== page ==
‘Wrong for Michigan’ Misleads

Michigan citizens are now seeing and hearing former Detroit news anchor Bill Bonds, most recently known as a pitchman for personal-injury lawyer Sam Bernstein, featured in TV and radio ads for a mysterious outfit known as “Wrong for Michigan.” “Wrong for Michigan” is in reality a front group for union officials.

In the ads, Bonds makes an ill-informed attack on current efforts to enact a state Right to Work law, which would simply prohibit the firing of employees for refusal to join or pay so-called “agency” fees to an unwanted union.

Bonds admits Michigan’s economy is abysmal, but claims that, were it not for the state’s pro-forced unionism policies, things would be even worse. But the only way forced unionism “solves” any of Michigan’s problems is by fostering such a terrible job market that young people are fleeing the state in droves. From 1996 to 2006 alone, the number of 25-34 year-olds in Michigan fell by 150,000, or 11%. And since young employees are disproportionately uninsured and apt to have accidents on the job, the exodus of its youth makes Michigan’s health-insurance and workplace safety statistics appear better than they really are. Is this the kind of “success” the union bosses who are bankrolling the “Wrong for Michigan” ads really want to brag about?

A fair reading of the evidence indicates that Michigan’s lack of a Right to Work law really constitutes a major part of what’s wrong with the state’s economy.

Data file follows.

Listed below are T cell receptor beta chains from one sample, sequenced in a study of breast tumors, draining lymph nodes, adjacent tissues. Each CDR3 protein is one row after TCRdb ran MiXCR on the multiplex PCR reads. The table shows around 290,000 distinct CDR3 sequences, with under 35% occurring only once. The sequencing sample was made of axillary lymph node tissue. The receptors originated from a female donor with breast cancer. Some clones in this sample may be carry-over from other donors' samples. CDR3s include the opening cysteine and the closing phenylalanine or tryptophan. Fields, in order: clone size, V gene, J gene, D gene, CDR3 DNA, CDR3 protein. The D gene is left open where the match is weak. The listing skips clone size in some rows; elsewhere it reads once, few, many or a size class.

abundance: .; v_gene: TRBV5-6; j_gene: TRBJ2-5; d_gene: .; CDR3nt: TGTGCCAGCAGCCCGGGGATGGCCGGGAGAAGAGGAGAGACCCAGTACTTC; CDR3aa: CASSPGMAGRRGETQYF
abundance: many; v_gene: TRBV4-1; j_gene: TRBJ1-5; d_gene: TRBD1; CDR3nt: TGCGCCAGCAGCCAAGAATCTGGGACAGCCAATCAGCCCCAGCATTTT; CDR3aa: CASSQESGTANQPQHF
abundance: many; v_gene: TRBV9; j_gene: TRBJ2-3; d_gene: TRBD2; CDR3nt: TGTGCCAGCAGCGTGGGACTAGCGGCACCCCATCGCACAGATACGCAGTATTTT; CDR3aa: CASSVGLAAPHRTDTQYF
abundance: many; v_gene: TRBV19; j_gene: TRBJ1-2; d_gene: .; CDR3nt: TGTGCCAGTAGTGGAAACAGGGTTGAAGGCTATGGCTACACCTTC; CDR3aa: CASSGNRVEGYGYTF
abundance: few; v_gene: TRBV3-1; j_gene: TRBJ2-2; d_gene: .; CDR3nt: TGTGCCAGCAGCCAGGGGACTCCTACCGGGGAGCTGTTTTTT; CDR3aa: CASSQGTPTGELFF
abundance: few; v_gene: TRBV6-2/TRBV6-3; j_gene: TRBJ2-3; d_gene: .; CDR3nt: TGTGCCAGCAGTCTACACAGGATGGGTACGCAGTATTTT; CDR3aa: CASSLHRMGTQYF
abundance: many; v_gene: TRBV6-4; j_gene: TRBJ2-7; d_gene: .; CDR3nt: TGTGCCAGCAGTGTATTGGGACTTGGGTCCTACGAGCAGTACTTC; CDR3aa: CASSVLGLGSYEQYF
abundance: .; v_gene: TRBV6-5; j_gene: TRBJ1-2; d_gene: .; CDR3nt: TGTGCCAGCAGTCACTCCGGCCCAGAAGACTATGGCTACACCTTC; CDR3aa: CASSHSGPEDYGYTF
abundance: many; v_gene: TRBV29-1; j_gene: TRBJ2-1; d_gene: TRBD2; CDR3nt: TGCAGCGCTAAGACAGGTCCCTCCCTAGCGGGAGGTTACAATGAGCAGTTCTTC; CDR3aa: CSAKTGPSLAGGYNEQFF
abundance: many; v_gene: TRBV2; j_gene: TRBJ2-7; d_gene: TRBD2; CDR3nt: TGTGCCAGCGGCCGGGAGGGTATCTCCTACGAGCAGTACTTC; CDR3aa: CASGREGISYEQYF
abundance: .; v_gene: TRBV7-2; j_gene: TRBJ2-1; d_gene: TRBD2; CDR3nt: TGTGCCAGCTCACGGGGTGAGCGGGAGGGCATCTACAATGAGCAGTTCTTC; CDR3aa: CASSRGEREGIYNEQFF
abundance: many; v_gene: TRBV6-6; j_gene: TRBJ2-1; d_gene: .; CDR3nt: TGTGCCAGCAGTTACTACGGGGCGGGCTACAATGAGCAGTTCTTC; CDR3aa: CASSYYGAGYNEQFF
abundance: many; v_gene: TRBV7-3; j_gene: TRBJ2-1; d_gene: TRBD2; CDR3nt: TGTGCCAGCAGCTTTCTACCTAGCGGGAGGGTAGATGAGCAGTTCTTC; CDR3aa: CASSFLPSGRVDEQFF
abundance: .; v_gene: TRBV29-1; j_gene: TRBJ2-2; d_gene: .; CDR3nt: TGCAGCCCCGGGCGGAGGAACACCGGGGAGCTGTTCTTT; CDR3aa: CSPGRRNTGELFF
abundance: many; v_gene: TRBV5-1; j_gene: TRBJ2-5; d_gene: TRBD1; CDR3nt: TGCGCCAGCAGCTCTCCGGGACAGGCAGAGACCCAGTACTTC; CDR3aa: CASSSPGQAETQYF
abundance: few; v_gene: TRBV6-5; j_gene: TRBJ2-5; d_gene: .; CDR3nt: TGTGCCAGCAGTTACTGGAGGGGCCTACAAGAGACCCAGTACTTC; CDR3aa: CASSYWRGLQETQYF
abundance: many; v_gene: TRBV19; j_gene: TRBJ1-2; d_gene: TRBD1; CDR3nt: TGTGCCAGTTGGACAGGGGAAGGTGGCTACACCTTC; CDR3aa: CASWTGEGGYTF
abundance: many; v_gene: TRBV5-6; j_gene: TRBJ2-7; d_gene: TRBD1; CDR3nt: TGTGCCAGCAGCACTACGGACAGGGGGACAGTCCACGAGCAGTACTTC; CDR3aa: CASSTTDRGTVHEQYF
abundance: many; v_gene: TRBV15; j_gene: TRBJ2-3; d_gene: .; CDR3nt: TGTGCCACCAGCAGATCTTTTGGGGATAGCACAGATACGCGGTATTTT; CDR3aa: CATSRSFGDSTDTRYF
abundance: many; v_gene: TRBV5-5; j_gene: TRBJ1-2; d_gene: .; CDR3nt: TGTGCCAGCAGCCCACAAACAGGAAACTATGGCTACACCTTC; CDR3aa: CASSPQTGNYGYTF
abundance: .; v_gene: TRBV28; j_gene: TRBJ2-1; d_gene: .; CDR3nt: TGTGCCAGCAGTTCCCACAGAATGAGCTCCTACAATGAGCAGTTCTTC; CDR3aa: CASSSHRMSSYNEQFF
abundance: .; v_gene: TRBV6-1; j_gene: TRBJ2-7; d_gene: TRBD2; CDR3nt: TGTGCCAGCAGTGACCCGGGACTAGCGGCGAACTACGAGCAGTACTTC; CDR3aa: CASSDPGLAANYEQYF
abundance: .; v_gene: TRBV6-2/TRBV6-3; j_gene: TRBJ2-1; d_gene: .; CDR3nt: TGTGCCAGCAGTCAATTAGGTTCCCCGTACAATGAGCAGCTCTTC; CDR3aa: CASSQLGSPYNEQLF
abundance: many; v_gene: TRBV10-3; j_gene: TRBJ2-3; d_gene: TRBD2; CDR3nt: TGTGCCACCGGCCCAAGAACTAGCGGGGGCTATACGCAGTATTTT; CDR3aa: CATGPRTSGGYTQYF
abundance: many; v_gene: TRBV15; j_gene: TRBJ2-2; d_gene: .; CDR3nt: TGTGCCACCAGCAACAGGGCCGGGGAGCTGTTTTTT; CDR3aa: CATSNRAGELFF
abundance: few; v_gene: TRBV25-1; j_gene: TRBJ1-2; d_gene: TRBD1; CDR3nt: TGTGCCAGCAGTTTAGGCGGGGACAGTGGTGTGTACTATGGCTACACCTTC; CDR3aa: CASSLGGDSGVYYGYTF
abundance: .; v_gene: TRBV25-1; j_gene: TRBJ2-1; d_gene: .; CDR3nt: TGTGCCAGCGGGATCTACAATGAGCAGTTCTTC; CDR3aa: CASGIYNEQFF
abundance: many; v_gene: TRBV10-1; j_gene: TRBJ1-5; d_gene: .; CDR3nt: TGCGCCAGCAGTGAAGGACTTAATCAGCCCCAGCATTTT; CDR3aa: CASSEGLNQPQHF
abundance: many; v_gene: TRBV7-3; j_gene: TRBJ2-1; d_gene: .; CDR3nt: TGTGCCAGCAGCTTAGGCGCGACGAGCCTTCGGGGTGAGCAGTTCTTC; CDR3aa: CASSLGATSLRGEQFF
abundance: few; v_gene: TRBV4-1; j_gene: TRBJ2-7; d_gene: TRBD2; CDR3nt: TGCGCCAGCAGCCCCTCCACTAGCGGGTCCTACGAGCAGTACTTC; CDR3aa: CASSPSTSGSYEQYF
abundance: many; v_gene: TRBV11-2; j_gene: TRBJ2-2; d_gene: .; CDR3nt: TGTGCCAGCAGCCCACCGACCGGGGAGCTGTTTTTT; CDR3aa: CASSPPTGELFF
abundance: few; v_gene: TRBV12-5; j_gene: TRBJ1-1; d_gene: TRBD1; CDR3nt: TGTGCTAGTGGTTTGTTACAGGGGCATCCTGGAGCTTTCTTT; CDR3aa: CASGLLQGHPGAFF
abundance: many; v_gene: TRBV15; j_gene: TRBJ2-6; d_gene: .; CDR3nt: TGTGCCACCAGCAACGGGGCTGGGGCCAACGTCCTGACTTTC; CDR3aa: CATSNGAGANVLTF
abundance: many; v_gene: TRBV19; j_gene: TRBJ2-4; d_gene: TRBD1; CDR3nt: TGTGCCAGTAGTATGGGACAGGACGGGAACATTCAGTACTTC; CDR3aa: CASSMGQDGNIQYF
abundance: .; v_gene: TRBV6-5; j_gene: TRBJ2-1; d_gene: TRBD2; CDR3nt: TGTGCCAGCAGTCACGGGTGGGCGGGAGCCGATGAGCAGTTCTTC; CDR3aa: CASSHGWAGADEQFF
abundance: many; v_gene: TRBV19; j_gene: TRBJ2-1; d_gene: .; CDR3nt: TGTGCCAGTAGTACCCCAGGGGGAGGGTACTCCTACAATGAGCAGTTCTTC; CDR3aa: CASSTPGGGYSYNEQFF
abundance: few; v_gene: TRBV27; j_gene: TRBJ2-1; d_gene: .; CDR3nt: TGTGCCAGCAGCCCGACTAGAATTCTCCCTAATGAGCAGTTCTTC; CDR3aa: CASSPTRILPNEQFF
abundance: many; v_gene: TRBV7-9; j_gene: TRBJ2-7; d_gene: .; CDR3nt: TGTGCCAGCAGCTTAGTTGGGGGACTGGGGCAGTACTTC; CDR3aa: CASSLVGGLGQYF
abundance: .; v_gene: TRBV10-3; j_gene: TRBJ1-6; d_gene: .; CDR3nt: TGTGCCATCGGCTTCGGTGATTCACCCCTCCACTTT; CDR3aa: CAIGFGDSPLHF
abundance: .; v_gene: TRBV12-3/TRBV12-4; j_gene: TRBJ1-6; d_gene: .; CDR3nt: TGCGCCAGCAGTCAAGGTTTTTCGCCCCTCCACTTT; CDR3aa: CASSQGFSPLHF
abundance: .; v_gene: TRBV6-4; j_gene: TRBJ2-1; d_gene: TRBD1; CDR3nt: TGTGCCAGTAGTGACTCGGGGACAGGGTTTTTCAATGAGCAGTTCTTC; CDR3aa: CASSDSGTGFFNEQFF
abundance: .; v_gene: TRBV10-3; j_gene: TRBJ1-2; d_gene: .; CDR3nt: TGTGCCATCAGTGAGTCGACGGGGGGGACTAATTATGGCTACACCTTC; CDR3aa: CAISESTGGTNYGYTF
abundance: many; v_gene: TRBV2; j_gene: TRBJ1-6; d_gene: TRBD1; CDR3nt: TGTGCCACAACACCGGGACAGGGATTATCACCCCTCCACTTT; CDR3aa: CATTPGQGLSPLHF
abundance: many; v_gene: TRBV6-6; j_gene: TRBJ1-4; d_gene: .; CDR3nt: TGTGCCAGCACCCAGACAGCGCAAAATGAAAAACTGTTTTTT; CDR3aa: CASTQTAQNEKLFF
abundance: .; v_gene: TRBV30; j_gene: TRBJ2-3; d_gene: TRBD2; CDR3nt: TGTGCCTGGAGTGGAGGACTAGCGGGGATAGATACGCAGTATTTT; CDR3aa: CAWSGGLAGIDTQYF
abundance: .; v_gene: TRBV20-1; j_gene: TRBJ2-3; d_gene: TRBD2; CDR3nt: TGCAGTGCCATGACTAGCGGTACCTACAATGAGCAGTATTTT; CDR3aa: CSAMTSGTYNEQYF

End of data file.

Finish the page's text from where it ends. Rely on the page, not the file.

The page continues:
Over the past five years, the 22 Right to Work states’ aggregate private-sector job growth of 6.3% was more than five times greater than the 28 forced-dues states’ aggregate growth of just 1.2%. Looking at Michigan’s region of the country alone, the five Right to Work Midwestern states had a combined private-sector job growth of 2.6%, while the seven forced-unionism states suffered an overall decline of 0.8%. Michigan’s extraordinary loss of 5.3% of its private-sector jobs is thus plausibly a result of the extraordinary power of union officials in the Wolverine State. In Michigan, Big Labor wields “exclusive” (monopoly) power to bargain with employers over the wages, benefits, and work rules of a higher share of private-sector employees than in all but one other state in the continental U.S.

In addition to their misleading assertions about health insurance and job safety, the “Wrong for Michigan” ads ignore multiple scholarly studies showing that the presence of a Right to Work law is correlated with higher real earnings and disposable incomes. Even data furnished in the American Federation of Teachers (AFT/AFL-CIO) union’s “Survey and Analysis of Teacher Salary Trends 2002,” published in July 2003, show that on average living costs (excluding all taxes) are roughly 15% higher in non-Right to Work states than in Right to Work states.
Study after study that factors in cost-of-living differences shows that, on average, employees’ real earnings are higher in Right to Work states than in forced-unionism states. For example, a study using a cost-of-living index published by Congressional Quarterly found that the average cost of living-adjusted weekly earnings in Right to Work states in 2005 were $723, compared to $688 in non-Right to Work states.

There is also compelling evidence that state Right to Work laws benefit citizens at all income levels. In 2006, just 8.2 out of every 1000 residents of Right to Work states had to rely on federal welfare (TANF) to get by, compared to 17.2 out of every 1000 in non-Right to Work states as a group and 21.1 out of every 1000 in Michigan. In light of such data, it takes a lot of moxie for the union brass, using Bonds as their front man, to claim that forced unionism reduces poverty!

Union officials certainly have a right to oppose passage of a Right to Work law in Michigan. But no one has a right to resort to distortion and obfuscation.